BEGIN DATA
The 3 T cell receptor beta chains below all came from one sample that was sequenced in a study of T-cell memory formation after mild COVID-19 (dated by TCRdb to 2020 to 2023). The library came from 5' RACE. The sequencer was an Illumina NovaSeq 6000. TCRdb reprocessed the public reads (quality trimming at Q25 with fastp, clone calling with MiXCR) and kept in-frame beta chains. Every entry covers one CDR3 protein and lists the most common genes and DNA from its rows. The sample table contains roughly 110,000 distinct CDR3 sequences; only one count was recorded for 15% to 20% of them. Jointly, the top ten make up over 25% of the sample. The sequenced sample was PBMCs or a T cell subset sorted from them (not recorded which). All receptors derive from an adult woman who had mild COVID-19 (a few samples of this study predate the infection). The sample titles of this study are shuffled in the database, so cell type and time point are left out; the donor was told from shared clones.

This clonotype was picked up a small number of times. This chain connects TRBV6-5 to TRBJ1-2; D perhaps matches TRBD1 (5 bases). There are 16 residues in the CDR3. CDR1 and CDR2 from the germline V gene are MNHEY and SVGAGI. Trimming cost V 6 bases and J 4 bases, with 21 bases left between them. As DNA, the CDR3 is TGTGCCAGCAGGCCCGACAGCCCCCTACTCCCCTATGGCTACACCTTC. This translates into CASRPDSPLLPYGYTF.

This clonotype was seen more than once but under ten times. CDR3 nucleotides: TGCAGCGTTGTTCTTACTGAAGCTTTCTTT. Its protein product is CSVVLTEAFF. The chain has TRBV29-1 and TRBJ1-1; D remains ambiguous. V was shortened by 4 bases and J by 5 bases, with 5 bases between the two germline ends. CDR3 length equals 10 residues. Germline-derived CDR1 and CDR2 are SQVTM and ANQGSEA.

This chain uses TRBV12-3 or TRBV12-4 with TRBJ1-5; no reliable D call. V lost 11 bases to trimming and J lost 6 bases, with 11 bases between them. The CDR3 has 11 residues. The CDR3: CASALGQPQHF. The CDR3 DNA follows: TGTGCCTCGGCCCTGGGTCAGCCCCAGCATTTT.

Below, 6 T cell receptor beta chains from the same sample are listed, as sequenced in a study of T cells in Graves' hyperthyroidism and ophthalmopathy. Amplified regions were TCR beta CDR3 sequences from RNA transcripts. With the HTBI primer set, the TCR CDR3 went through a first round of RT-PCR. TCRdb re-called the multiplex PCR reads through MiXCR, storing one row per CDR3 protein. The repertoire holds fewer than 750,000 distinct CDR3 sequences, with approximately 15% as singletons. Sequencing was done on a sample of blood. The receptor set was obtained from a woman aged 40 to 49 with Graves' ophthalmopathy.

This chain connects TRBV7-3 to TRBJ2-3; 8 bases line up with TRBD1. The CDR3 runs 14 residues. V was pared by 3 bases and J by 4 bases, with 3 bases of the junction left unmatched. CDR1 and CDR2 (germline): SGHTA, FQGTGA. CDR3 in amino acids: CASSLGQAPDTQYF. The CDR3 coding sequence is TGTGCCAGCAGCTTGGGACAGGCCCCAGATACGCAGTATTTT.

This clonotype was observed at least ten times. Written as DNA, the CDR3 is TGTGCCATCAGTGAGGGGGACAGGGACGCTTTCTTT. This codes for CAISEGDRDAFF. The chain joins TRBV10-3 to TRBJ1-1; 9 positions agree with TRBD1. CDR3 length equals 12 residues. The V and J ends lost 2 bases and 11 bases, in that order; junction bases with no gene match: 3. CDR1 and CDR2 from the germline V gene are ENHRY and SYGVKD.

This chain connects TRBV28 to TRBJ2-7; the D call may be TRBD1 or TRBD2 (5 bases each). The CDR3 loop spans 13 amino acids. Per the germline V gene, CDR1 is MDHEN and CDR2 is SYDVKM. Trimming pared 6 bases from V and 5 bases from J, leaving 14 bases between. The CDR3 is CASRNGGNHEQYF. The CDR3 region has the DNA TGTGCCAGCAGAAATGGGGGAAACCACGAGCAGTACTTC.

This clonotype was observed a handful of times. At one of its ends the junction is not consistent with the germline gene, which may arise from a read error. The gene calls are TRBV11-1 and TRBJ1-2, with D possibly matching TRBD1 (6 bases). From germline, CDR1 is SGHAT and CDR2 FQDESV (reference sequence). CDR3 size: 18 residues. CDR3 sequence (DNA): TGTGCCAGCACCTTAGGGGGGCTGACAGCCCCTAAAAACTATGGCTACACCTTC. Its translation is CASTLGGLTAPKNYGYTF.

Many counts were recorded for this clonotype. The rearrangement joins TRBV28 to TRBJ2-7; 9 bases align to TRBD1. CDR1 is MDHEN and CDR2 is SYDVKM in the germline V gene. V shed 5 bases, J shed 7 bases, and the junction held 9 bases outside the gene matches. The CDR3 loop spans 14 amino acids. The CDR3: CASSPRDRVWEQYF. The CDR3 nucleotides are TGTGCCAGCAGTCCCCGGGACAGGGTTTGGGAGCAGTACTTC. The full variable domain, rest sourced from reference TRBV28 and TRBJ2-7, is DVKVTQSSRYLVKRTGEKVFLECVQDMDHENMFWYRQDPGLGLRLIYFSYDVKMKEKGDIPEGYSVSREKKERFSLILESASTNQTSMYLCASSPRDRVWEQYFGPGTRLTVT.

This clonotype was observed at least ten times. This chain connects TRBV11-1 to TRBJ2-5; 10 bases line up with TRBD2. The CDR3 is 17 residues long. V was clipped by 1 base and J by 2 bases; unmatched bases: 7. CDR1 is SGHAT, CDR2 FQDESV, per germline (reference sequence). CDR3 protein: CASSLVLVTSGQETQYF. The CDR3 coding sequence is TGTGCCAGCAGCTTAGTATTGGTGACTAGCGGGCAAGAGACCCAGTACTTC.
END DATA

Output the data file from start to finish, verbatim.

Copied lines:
The 3 T cell receptor beta chains below all came from one sample that was sequenced in a study of T-cell memory formation after mild COVID-19 (dated by TCRdb to 2020 to 2023). The library came from 5' RACE. The sequencer was an Illumina NovaSeq 6000. TCRdb reprocessed the public reads (quality trimming at Q25 with fastp, clone calling with MiXCR) and kept in-frame beta chains. Every entry covers one CDR3 protein and lists the most common genes and DNA from its rows. The sample table contains roughly 110,000 distinct CDR3 sequences; only one count was recorded for 15% to 20% of them. Jointly, the top ten make up over 25% of the sample. The sequenced sample was PBMCs or a T cell subset sorted from them (not recorded which). All receptors derive from an adult woman who had mild COVID-19 (a few samples of this study predate the infection). The sample titles of this study are shuffled in the database, so cell type and time point are left out; the donor was told from shared clones.

This clonotype was picked up a small number of times. This chain connects TRBV6-5 to TRBJ1-2; D perhaps matches TRBD1 (5 bases). There are 16 residues in the CDR3. CDR1 and CDR2 from the germline V gene are MNHEY and SVGAGI. Trimming cost V 6 bases and J 4 bases, with 21 bases left between them. As DNA, the CDR3 is TGTGCCAGCAGGCCCGACAGCCCCCTACTCCCCTATGGCTACACCTTC. This translates into CASRPDSPLLPYGYTF.

This clonotype was seen more than once but under ten times. CDR3 nucleotides: TGCAGCGTTGTTCTTACTGAAGCTTTCTTT. Its protein product is CSVVLTEAFF. The chain has TRBV29-1 and TRBJ1-1; D remains ambiguous. V was shortened by 4 bases and J by 5 bases, with 5 bases between the two germline ends. CDR3 length equals 10 residues. Germline-derived CDR1 and CDR2 are SQVTM and ANQGSEA.

This chain uses TRBV12-3 or TRBV12-4 with TRBJ1-5; no reliable D call. V lost 11 bases to trimming and J lost 6 bases, with 11 bases between them. The CDR3 has 11 residues. The CDR3: CASALGQPQHF. The CDR3 DNA follows: TGTGCCTCGGCCCTGGGTCAGCCCCAGCATTTT.

Below, 6 T cell receptor beta chains from the same sample are listed, as sequenced in a study of T cells in Graves' hyperthyroidism and ophthalmopathy. Amplified regions were TCR beta CDR3 sequences from RNA transcripts. With the HTBI primer set, the TCR CDR3 went through a first round of RT-PCR. TCRdb re-called the multiplex PCR reads through MiXCR, storing one row per CDR3 protein. The repertoire holds fewer than 750,000 distinct CDR3 sequences, with approximately 15% as singletons. Sequencing was done on a sample of blood. The receptor set was obtained from a woman aged 40 to 49 with Graves' ophthalmopathy.

This chain connects TRBV7-3 to TRBJ2-3; 8 bases line up with TRBD1. The CDR3 runs 14 residues. V was pared by 3 bases and J by 4 bases, with 3 bases of the junction left unmatched. CDR1 and CDR2 (germline): SGHTA, FQGTGA. CDR3 in amino acids: CASSLGQAPDTQYF. The CDR3 coding sequence is TGTGCCAGCAGCTTGGGACAGGCCCCAGATACGCAGTATTTT.

This clonotype was observed at least ten times. Written as DNA, the CDR3 is TGTGCCATCAGTGAGGGGGACAGGGACGCTTTCTTT. This codes for CAISEGDRDAFF. The chain joins TRBV10-3 to TRBJ1-1; 9 positions agree with TRBD1. CDR3 length equals 12 residues. The V and J ends lost 2 bases and 11 bases, in that order; junction bases with no gene match: 3. CDR1 and CDR2 from the germline V gene are ENHRY and SYGVKD.

This chain connects TRBV28 to TRBJ2-7; the D call may be TRBD1 or TRBD2 (5 bases each). The CDR3 loop spans 13 amino acids. Per the germline V gene, CDR1 is MDHEN and CDR2 is SYDVKM. Trimming pared 6 bases from V and 5 bases from J, leaving 14 bases between. The CDR3 is CASRNGGNHEQYF. The CDR3 region has the DNA TGTGCCAGCAGAAATGGGGGAAACCACGAGCAGTACTTC.

This clonotype was observed a handful of times. At one of its ends the junction is not consistent with the germline gene, which may arise from a read error. The gene calls are TRBV11-1 and TRBJ1-2, with D possibly matching TRBD1 (6 bases). From germline, CDR1 is SGHAT and CDR2 FQDESV (reference sequence). CDR3 size: 18 residues. CDR3 sequence (DNA): TGTGCCAGCACCTTAGGGGGGCTGACAGCCCCTAAAAACTATGGCTACACCTTC. Its translation is CASTLGGLTAPKNYGYTF.

Many counts were recorded for this clonotype. The rearrangement joins TRBV28 to TRBJ2-7; 9 bases align to TRBD1. CDR1 is MDHEN and CDR2 is SYDVKM in the germline V gene. V shed 5 bases, J shed 7 bases, and the junction held 9 bases outside the gene matches. The CDR3 loop spans 14 amino acids. The CDR3: CASSPRDRVWEQYF. The CDR3 nucleotides are TGTGCCAGCAGTCCCCGGGACAGGGTTTGGGAGCAGTACTTC. The full variable domain, rest sourced from reference TRBV28 and TRBJ2-7, is DVKVTQSSRYLVKRTGEKVFLECVQDMDHENMFWYRQDPGLGLRLIYFSYDVKMKEKGDIPEGYSVSREKKERFSLILESASTNQTSMYLCASSPRDRVWEQYFGPGTRLTVT.

This clonotype was observed at least ten times. This chain connects TRBV11-1 to TRBJ2-5; 10 bases line up with TRBD2. The CDR3 is 17 residues long. V was clipped by 1 base and J by 2 bases; unmatched bases: 7. CDR1 is SGHAT, CDR2 FQDESV, per germline (reference sequence). CDR3 protein: CASSLVLVTSGQETQYF. The CDR3 coding sequence is TGTGCCAGCAGCTTAGTATTGGTGACTAGCGGGCAAGAGACCCAGTACTTC.